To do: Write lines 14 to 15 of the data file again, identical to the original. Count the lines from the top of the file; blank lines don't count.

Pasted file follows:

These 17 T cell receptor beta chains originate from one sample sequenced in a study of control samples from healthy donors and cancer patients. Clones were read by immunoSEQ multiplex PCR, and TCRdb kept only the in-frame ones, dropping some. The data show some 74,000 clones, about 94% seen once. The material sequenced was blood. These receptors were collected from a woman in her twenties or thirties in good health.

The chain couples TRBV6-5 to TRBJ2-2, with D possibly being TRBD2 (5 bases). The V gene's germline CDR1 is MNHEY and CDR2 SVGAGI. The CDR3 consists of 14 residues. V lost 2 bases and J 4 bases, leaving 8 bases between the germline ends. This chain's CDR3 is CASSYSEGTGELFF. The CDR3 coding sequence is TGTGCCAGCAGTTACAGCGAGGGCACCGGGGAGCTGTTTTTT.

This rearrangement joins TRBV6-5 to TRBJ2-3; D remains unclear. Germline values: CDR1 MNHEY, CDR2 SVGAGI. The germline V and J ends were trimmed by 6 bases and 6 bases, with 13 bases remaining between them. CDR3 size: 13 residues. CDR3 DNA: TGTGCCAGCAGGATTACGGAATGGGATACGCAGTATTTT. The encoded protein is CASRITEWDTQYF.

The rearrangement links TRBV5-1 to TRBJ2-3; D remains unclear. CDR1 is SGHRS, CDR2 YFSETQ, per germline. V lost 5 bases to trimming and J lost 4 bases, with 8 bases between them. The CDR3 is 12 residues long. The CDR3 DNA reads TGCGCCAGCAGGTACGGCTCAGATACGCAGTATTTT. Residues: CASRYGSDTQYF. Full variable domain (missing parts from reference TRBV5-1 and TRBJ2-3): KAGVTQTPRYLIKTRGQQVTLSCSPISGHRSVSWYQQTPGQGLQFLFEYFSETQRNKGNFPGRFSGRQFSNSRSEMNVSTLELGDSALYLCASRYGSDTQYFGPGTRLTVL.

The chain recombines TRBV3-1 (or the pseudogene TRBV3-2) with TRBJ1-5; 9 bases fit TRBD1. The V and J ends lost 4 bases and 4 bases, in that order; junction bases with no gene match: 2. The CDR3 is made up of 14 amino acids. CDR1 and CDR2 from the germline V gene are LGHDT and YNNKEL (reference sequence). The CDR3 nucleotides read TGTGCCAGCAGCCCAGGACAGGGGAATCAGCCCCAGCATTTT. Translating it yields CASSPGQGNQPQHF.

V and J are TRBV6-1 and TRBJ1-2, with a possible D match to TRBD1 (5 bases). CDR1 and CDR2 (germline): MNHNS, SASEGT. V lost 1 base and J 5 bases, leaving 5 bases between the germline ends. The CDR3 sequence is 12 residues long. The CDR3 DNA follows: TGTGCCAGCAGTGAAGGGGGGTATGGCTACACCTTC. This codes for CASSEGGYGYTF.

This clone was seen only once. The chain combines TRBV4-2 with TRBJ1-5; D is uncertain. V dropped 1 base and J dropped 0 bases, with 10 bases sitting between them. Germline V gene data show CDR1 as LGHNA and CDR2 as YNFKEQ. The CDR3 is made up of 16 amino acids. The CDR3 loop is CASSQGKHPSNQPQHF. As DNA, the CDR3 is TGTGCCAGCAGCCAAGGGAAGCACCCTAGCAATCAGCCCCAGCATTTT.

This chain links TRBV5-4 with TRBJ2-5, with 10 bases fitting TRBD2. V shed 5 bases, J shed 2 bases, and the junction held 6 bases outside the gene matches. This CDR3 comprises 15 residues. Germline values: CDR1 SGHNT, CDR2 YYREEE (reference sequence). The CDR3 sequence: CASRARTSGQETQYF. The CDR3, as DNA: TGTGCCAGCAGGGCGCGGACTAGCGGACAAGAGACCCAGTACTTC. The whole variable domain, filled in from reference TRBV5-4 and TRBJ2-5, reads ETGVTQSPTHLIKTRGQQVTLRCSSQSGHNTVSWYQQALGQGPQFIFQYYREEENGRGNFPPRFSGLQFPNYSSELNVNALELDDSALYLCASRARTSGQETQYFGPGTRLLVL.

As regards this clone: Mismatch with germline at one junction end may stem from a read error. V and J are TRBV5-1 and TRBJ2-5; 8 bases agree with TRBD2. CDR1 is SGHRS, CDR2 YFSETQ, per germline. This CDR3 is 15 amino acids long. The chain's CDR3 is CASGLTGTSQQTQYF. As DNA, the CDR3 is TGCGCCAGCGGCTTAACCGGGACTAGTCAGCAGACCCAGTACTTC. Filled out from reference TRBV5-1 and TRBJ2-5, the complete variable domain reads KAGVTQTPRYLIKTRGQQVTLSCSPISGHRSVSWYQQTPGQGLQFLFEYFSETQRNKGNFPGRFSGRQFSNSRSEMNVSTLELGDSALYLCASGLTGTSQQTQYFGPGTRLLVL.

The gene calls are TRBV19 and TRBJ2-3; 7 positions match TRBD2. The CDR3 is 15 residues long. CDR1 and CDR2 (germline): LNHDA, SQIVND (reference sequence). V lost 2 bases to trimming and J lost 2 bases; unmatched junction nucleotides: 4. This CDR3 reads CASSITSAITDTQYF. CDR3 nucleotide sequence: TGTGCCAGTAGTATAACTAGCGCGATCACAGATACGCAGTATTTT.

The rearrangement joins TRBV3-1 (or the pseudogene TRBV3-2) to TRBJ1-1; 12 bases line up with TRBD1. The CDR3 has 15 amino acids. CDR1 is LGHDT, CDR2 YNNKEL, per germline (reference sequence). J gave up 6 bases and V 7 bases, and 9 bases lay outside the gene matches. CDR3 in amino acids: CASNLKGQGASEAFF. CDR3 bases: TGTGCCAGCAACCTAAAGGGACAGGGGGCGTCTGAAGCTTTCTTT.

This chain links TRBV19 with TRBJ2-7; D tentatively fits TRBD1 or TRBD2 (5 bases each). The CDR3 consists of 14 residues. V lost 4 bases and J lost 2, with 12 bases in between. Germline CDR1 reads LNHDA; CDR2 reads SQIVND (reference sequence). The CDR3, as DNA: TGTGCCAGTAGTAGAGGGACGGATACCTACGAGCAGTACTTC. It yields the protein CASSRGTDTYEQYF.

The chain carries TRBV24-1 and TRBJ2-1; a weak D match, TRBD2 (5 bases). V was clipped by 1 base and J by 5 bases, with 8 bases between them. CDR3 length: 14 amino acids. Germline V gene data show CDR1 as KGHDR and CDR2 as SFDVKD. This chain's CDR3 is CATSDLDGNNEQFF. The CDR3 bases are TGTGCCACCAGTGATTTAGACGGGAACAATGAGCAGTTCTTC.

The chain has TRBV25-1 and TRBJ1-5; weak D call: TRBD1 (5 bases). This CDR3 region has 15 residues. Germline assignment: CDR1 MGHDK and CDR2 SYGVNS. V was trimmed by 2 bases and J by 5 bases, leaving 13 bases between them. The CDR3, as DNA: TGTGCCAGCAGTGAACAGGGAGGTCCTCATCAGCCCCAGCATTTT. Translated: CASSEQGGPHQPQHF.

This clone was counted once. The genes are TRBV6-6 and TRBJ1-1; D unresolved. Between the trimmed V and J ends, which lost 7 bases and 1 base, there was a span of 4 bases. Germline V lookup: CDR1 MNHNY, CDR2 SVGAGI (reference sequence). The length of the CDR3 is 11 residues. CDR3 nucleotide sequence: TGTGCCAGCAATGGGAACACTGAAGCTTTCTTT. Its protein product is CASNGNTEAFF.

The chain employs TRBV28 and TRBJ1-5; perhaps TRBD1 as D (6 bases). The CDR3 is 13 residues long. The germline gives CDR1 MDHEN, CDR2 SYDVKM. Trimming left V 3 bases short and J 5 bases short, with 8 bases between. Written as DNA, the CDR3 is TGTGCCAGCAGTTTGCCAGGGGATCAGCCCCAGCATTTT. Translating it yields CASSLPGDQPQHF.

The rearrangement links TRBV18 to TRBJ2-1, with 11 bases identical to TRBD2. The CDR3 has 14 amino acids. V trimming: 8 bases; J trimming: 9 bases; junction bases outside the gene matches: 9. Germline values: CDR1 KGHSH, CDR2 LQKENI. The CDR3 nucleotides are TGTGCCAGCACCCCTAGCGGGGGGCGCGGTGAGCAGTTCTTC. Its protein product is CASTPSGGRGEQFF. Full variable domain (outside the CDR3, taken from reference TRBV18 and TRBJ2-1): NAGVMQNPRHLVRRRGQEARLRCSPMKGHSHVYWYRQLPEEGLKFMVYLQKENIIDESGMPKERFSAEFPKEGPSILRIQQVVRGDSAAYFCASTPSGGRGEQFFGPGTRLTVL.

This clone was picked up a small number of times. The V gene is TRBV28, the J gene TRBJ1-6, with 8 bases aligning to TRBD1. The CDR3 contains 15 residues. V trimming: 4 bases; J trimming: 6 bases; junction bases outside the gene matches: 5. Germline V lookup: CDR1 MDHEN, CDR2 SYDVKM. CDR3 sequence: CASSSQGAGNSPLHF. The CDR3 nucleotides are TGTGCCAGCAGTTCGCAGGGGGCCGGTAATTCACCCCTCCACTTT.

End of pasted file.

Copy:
The chain has TRBV25-1 and TRBJ1-5; weak D call: TRBD1 (5 bases). This CDR3 region has 15 residues. Germline assignment: CDR1 MGHDK and CDR2 SYGVNS. V was trimmed by 2 bases and J by 5 bases, leaving 13 bases between them. The CDR3, as DNA: TGTGCCAGCAGTGAACAGGGAGGTCCTCATCAGCCCCAGCATTTT. Translated: CASSEQGGPHQPQHF.

This clone was counted once. The genes are TRBV6-6 and TRBJ1-1; D unresolved. Between the trimmed V and J ends, which lost 7 bases and 1 base, there was a span of 4 bases. Germline V lookup: CDR1 MNHNY, CDR2 SVGAGI (reference sequence). The length of the CDR3 is 11 residues. CDR3 nucleotide sequence: TGTGCCAGCAATGGGAACACTGAAGCTTTCTTT. Its protein product is CASNGNTEAFF.